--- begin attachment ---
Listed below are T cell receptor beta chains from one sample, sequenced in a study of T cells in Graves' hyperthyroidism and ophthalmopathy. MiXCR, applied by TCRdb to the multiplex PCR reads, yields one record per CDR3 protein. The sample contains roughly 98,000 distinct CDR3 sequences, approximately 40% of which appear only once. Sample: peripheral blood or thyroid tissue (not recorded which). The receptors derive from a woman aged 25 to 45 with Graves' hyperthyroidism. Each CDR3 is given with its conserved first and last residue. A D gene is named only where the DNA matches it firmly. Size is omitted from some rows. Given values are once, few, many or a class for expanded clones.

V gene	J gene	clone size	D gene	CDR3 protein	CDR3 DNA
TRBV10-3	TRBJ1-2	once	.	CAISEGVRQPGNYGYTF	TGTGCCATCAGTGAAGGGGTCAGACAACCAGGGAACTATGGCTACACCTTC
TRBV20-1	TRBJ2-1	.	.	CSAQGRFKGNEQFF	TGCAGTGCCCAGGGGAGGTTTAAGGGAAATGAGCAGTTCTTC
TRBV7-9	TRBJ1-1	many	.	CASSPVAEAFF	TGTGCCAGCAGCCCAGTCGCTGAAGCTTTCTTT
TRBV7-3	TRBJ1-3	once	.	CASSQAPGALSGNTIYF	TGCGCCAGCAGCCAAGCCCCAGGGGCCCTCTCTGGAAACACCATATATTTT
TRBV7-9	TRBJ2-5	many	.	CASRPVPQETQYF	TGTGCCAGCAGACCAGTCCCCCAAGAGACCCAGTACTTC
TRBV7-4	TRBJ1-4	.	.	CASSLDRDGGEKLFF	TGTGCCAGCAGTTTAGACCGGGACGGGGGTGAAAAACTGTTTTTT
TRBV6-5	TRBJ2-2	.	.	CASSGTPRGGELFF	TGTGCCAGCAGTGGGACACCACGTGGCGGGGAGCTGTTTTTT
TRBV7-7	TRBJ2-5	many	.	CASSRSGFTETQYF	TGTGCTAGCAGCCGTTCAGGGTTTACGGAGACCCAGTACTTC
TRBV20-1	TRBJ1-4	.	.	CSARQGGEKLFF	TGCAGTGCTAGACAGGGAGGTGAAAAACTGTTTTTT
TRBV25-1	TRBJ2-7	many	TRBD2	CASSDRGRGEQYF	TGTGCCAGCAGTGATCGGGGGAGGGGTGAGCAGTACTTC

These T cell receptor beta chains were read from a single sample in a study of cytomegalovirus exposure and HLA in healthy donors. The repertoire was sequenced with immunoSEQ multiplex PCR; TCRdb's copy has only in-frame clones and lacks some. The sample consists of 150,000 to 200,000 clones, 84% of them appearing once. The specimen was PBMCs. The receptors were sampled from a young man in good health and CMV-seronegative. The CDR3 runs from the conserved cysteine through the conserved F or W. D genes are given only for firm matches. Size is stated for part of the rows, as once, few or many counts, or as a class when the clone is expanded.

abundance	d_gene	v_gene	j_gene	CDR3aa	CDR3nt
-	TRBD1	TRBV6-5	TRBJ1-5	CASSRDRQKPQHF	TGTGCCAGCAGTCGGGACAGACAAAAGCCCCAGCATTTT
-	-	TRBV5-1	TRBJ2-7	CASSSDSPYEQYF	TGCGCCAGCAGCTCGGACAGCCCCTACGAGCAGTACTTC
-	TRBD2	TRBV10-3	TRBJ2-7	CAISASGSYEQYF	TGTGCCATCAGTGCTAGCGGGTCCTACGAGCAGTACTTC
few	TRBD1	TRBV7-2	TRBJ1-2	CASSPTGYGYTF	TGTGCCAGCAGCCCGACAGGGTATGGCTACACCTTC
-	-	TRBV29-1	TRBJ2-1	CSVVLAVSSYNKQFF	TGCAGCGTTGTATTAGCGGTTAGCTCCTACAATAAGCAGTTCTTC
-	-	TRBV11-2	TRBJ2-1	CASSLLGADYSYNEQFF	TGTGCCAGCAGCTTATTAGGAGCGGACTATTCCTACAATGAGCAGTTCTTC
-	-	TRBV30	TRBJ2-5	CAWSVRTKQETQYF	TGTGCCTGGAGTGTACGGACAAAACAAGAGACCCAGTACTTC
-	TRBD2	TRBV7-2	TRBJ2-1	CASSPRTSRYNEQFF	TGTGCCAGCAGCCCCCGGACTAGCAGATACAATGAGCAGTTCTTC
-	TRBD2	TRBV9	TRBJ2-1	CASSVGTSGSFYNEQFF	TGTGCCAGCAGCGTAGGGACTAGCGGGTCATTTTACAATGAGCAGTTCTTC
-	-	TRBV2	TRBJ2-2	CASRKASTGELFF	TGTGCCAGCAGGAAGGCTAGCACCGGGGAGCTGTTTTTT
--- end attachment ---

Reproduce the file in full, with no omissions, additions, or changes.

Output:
Listed below are T cell receptor beta chains from one sample, sequenced in a study of T cells in Graves' hyperthyroidism and ophthalmopathy. MiXCR, applied by TCRdb to the multiplex PCR reads, yields one record per CDR3 protein. The sample contains roughly 98,000 distinct CDR3 sequences, approximately 40% of which appear only once. Sample: peripheral blood or thyroid tissue (not recorded which). The receptors derive from a woman aged 25 to 45 with Graves' hyperthyroidism. Each CDR3 is given with its conserved first and last residue. A D gene is named only where the DNA matches it firmly. Size is omitted from some rows. Given values are once, few, many or a class for expanded clones.

V gene	J gene	clone size	D gene	CDR3 protein	CDR3 DNA
TRBV10-3	TRBJ1-2	once	.	CAISEGVRQPGNYGYTF	TGTGCCATCAGTGAAGGGGTCAGACAACCAGGGAACTATGGCTACACCTTC
TRBV20-1	TRBJ2-1	.	.	CSAQGRFKGNEQFF	TGCAGTGCCCAGGGGAGGTTTAAGGGAAATGAGCAGTTCTTC
TRBV7-9	TRBJ1-1	many	.	CASSPVAEAFF	TGTGCCAGCAGCCCAGTCGCTGAAGCTTTCTTT
TRBV7-3	TRBJ1-3	once	.	CASSQAPGALSGNTIYF	TGCGCCAGCAGCCAAGCCCCAGGGGCCCTCTCTGGAAACACCATATATTTT
TRBV7-9	TRBJ2-5	many	.	CASRPVPQETQYF	TGTGCCAGCAGACCAGTCCCCCAAGAGACCCAGTACTTC
TRBV7-4	TRBJ1-4	.	.	CASSLDRDGGEKLFF	TGTGCCAGCAGTTTAGACCGGGACGGGGGTGAAAAACTGTTTTTT
TRBV6-5	TRBJ2-2	.	.	CASSGTPRGGELFF	TGTGCCAGCAGTGGGACACCACGTGGCGGGGAGCTGTTTTTT
TRBV7-7	TRBJ2-5	many	.	CASSRSGFTETQYF	TGTGCTAGCAGCCGTTCAGGGTTTACGGAGACCCAGTACTTC
TRBV20-1	TRBJ1-4	.	.	CSARQGGEKLFF	TGCAGTGCTAGACAGGGAGGTGAAAAACTGTTTTTT
TRBV25-1	TRBJ2-7	many	TRBD2	CASSDRGRGEQYF	TGTGCCAGCAGTGATCGGGGGAGGGGTGAGCAGTACTTC

These T cell receptor beta chains were read from a single sample in a study of cytomegalovirus exposure and HLA in healthy donors. The repertoire was sequenced with immunoSEQ multiplex PCR; TCRdb's copy has only in-frame clones and lacks some. The sample consists of 150,000 to 200,000 clones, 84% of them appearing once. The specimen was PBMCs. The receptors were sampled from a young man in good health and CMV-seronegative. The CDR3 runs from the conserved cysteine through the conserved F or W. D genes are given only for firm matches. Size is stated for part of the rows, as once, few or many counts, or as a class when the clone is expanded.

abundance	d_gene	v_gene	j_gene	CDR3aa	CDR3nt
-	TRBD1	TRBV6-5	TRBJ1-5	CASSRDRQKPQHF	TGTGCCAGCAGTCGGGACAGACAAAAGCCCCAGCATTTT
-	-	TRBV5-1	TRBJ2-7	CASSSDSPYEQYF	TGCGCCAGCAGCTCGGACAGCCCCTACGAGCAGTACTTC
-	TRBD2	TRBV10-3	TRBJ2-7	CAISASGSYEQYF	TGTGCCATCAGTGCTAGCGGGTCCTACGAGCAGTACTTC
few	TRBD1	TRBV7-2	TRBJ1-2	CASSPTGYGYTF	TGTGCCAGCAGCCCGACAGGGTATGGCTACACCTTC
-	-	TRBV29-1	TRBJ2-1	CSVVLAVSSYNKQFF	TGCAGCGTTGTATTAGCGGTTAGCTCCTACAATAAGCAGTTCTTC
-	-	TRBV11-2	TRBJ2-1	CASSLLGADYSYNEQFF	TGTGCCAGCAGCTTATTAGGAGCGGACTATTCCTACAATGAGCAGTTCTTC
-	-	TRBV30	TRBJ2-5	CAWSVRTKQETQYF	TGTGCCTGGAGTGTACGGACAAAACAAGAGACCCAGTACTTC
-	TRBD2	TRBV7-2	TRBJ2-1	CASSPRTSRYNEQFF	TGTGCCAGCAGCCCCCGGACTAGCAGATACAATGAGCAGTTCTTC
-	TRBD2	TRBV9	TRBJ2-1	CASSVGTSGSFYNEQFF	TGTGCCAGCAGCGTAGGGACTAGCGGGTCATTTTACAATGAGCAGTTCTTC
-	-	TRBV2	TRBJ2-2	CASRKASTGELFF	TGTGCCAGCAGGAAGGCTAGCACCGGGGAGCTGTTTTTT